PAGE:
Works from the TVAA’s Permanent Collection are displayed on a periodic basis. Typically in art storage, the organization’s extensive art collection includes purchase awards from various TVAA juried exhibitions and gifts from private collectors. Two and three dimensional works by national and Southeastern United States artists are featured.

Clifton Pearson
Collection History

The Tennessee Valley Art Association (TVAA) was founded fifty years ago. Its stated mission was to provide an art center for the people of northwest Alabama. Today the TVAA is the largest multi-disciplinary arts organization in the tri-state region. In addition to its exhibitions, workshops, classes, educational outreach and theatre arts programs, the organization has accumulated a significant collection of art that includes two and three-dimensional works by reputable regional artists as well as works by world renowned artists.

The collection, housed in the Museum’s climate controlled storage facility, has been acquired through purchase, gift and donation. It is the policy of the Art Association to compensate artists for their work; thus the majority of works in the organization’s collection have been purchased.In 1972, the Tennessee Valley Art Association opened the Tennessee Valley Art Center (now the Tennessee Valley Museum of Art) as a resource for local and regional artists to display their work and expand community understanding of art.

The emphasis on collecting art began in 1982 when the Association initiated the purchase of work from artists who were accepted into the annual juried Helen Keller Festival Fine Art and Craft Show that was then sponsored by the Association. Reynolds Metals Company and Bank Independent provided the initial purchase funds and thus established a model for continued community and corporate support for the arts and for artists. The Association purchased works from the Art and Craft show for 29 years. According to a statement by Georgine Clarke, former Visual Arts Program Manager for Alabama State Council the Arts, TVAA’s HKF collection is significant. It documents the Southern art and craft movement from 1982 – 2011 and is the only such collection in the state of Alabama. Other works were purchased from TVAA’s fine art juried competition Exhibition South from 1986-2005. The Museum received three prints in recognition of its participation as a venue for the state tour of the University of Montevallo exhibition, Alabama Big Prints. The year long tour featured the work of Alabama printmakers who were invited to create large prints on the University’s 44 x 84 inch Takach etching press that is suitable for intaglio, relief, plate lithography and monoprinting techniques. A number of private collectors have made significant donations to the Association’s holdings. These are works that foster understanding, enjoyment, and appreciation for culture and the visual arts by artists who are recognized throughout the United States and worldwide. The Association’s impressive collection is made possible by decades of strong leadership by the Tennessee Valley Art Association board and staff that have overseen the integrity of the collection. The Museum’s acquisition policy is committed to developing and maintaining a visual art collection of regional significance and repute that reflects the cultural aspirations of the Museum and its expressed goals and objectives. TVAA’s success in building its collection of art is a reflection of the artistic dedication within the community that could not have been accomplished without private donations and corporate sponsorship.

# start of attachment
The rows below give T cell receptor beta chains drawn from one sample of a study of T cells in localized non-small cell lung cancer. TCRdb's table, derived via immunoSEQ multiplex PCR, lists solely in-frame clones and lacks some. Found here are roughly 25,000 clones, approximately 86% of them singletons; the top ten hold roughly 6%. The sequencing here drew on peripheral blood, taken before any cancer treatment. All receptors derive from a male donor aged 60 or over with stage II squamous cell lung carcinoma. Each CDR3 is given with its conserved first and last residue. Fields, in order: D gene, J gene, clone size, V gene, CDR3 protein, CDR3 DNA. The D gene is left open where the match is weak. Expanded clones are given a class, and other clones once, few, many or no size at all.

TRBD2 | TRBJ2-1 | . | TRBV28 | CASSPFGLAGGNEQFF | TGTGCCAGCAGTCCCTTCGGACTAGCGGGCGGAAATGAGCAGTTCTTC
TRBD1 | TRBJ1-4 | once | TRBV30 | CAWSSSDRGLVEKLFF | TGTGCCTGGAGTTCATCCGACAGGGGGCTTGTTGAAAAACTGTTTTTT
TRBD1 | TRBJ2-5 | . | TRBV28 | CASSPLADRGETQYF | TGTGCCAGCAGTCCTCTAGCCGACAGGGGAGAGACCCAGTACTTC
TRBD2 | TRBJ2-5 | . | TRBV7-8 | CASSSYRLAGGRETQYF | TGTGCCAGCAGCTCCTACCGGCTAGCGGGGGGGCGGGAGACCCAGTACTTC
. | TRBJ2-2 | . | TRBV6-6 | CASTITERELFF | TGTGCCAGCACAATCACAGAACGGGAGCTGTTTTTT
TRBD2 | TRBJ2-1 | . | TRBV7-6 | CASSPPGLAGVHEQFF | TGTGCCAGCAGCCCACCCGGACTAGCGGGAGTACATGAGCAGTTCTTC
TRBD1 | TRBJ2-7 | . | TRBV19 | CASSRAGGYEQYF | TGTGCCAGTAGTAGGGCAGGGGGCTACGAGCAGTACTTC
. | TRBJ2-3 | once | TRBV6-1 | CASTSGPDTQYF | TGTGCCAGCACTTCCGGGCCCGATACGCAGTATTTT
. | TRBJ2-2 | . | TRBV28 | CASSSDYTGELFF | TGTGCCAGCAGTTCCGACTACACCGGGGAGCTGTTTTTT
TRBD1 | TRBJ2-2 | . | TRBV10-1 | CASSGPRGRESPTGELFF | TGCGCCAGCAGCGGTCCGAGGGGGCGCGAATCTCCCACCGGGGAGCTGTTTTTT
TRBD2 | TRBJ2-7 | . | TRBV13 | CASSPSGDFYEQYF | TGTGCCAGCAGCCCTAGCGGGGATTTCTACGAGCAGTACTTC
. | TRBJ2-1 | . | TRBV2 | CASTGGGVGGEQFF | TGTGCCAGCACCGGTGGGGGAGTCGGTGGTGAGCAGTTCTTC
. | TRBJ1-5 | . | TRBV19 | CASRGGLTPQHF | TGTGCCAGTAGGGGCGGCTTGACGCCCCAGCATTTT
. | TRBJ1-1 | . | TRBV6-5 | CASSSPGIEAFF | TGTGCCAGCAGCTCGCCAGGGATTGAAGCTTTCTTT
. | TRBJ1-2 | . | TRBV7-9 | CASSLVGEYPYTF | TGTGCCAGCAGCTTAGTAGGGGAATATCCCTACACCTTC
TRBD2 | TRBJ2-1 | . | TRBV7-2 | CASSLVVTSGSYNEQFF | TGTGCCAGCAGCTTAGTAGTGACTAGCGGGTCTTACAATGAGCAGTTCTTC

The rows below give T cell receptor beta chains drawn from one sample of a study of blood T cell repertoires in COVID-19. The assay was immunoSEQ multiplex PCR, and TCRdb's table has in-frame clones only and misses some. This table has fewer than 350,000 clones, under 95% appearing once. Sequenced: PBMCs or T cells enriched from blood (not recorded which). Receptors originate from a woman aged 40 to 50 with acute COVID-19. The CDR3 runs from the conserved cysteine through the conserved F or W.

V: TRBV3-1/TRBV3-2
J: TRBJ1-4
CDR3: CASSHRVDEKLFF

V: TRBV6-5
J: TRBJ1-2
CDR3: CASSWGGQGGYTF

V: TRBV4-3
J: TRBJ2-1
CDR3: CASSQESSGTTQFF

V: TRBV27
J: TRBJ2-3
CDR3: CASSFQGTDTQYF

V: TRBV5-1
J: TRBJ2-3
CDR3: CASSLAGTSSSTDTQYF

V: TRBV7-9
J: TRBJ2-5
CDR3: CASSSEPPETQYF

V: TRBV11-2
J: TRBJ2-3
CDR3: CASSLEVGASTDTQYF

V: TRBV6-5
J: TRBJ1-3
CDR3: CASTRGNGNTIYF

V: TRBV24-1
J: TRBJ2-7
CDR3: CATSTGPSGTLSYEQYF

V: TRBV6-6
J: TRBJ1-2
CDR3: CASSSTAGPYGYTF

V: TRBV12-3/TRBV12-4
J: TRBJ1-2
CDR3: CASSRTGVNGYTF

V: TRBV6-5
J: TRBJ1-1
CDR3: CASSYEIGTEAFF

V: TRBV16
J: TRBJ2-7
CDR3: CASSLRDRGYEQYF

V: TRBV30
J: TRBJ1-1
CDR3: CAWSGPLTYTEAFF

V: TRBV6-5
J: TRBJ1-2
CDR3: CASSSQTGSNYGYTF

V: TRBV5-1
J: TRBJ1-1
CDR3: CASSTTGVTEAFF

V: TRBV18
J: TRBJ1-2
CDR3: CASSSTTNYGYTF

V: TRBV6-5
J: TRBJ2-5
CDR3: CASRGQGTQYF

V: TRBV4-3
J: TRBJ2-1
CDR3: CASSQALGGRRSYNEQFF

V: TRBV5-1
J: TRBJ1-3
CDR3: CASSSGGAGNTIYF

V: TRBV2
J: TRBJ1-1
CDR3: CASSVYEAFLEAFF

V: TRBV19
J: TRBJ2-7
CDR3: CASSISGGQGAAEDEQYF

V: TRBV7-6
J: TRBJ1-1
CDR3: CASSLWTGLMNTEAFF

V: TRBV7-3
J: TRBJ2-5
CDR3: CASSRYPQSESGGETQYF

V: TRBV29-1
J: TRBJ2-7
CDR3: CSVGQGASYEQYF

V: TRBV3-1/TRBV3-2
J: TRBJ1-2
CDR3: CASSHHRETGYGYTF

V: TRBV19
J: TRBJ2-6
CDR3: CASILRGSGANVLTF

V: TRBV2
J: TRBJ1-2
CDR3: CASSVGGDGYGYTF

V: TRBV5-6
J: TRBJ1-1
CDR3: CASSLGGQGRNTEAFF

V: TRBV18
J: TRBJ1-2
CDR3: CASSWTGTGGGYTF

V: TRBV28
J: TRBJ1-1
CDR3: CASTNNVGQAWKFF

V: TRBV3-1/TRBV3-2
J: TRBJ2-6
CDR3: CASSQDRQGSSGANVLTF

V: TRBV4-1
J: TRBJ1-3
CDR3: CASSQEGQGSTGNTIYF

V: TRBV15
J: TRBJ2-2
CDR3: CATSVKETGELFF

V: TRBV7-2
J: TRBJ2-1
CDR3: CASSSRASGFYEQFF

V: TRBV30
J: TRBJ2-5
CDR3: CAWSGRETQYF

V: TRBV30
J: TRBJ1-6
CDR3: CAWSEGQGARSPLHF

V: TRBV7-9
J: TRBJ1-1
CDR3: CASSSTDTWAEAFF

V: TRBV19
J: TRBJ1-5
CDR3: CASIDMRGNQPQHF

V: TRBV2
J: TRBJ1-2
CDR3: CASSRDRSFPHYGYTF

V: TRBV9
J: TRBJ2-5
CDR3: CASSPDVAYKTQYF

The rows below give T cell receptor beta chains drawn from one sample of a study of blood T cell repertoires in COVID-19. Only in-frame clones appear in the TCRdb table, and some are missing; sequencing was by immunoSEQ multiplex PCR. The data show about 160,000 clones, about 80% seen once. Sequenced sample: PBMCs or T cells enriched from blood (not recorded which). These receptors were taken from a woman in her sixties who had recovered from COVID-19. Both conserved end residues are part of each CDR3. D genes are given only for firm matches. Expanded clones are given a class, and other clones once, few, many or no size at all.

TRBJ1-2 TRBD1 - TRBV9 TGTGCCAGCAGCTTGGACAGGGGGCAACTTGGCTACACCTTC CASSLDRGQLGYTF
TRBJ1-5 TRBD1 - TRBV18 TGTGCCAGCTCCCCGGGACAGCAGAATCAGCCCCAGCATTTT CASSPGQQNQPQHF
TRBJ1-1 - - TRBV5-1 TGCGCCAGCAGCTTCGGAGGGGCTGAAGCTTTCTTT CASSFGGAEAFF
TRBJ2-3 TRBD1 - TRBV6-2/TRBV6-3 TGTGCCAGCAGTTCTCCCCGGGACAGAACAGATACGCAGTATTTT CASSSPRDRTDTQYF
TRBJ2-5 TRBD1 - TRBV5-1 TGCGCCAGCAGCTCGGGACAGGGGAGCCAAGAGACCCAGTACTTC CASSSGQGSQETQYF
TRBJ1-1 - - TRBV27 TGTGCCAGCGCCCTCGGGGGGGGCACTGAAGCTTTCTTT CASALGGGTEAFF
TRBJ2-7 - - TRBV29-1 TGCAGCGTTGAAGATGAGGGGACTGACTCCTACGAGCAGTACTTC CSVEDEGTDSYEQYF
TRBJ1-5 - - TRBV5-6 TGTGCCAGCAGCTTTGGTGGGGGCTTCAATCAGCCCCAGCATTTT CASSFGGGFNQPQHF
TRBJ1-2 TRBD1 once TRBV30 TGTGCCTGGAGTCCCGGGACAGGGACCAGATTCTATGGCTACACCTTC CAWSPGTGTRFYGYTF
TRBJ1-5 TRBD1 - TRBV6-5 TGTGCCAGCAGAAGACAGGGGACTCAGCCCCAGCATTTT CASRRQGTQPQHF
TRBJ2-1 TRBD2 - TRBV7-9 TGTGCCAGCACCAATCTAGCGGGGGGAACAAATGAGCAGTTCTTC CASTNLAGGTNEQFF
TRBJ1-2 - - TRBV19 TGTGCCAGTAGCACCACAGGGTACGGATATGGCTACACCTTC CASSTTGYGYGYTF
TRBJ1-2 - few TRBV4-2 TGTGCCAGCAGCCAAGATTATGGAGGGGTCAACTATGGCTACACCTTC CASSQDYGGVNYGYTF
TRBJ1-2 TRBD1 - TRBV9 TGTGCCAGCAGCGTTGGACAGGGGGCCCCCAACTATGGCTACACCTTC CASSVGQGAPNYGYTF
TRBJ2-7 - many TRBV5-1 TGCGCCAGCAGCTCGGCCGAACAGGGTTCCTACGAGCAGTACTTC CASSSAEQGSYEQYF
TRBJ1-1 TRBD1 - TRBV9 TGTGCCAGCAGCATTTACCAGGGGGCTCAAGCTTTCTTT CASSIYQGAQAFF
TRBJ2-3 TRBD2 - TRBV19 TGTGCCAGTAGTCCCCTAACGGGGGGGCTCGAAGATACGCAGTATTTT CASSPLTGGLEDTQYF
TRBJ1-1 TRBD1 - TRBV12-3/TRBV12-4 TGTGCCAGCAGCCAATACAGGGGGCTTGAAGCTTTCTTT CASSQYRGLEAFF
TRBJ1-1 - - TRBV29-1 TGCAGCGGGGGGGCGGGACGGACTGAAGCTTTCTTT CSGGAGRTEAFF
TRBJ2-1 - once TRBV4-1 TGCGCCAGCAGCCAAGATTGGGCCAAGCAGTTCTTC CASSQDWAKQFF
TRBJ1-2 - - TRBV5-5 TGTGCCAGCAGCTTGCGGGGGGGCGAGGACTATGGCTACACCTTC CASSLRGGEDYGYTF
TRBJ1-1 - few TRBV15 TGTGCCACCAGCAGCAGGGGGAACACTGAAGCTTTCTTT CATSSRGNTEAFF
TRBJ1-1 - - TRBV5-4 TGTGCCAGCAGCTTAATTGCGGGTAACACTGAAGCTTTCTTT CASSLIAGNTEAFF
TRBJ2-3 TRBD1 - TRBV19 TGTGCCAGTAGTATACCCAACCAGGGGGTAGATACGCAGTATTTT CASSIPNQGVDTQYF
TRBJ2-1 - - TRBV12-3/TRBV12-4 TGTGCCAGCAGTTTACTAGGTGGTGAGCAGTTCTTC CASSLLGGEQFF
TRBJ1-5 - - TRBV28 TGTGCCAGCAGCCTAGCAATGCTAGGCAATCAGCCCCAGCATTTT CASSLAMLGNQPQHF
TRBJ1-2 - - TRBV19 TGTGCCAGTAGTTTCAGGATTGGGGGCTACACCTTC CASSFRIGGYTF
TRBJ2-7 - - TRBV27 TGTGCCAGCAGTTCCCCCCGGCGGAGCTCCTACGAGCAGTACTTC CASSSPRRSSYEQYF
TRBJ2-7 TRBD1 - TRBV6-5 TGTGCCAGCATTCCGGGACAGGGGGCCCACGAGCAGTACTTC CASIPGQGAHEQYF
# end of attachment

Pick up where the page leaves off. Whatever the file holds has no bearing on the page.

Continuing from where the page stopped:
The Tennessee Valley Museum of Art Acquisitions Committee will continue to recommend collectible works to the Board of Directors: works of demonstrable excellence by artists of significance or prospect consistent with the perceived development of historical and local, state, regional, national, or international origin; works that will enhance the buildings and grounds of the Museum and which foster an understanding, enjoyment and appreciation of the visual arts among members of the general public; works that support the Museum’s commitment to the study and preservation of visual arts and/or works which have an important connection to the community, state, or nation.

Ethel Davis, Women Picking Cotton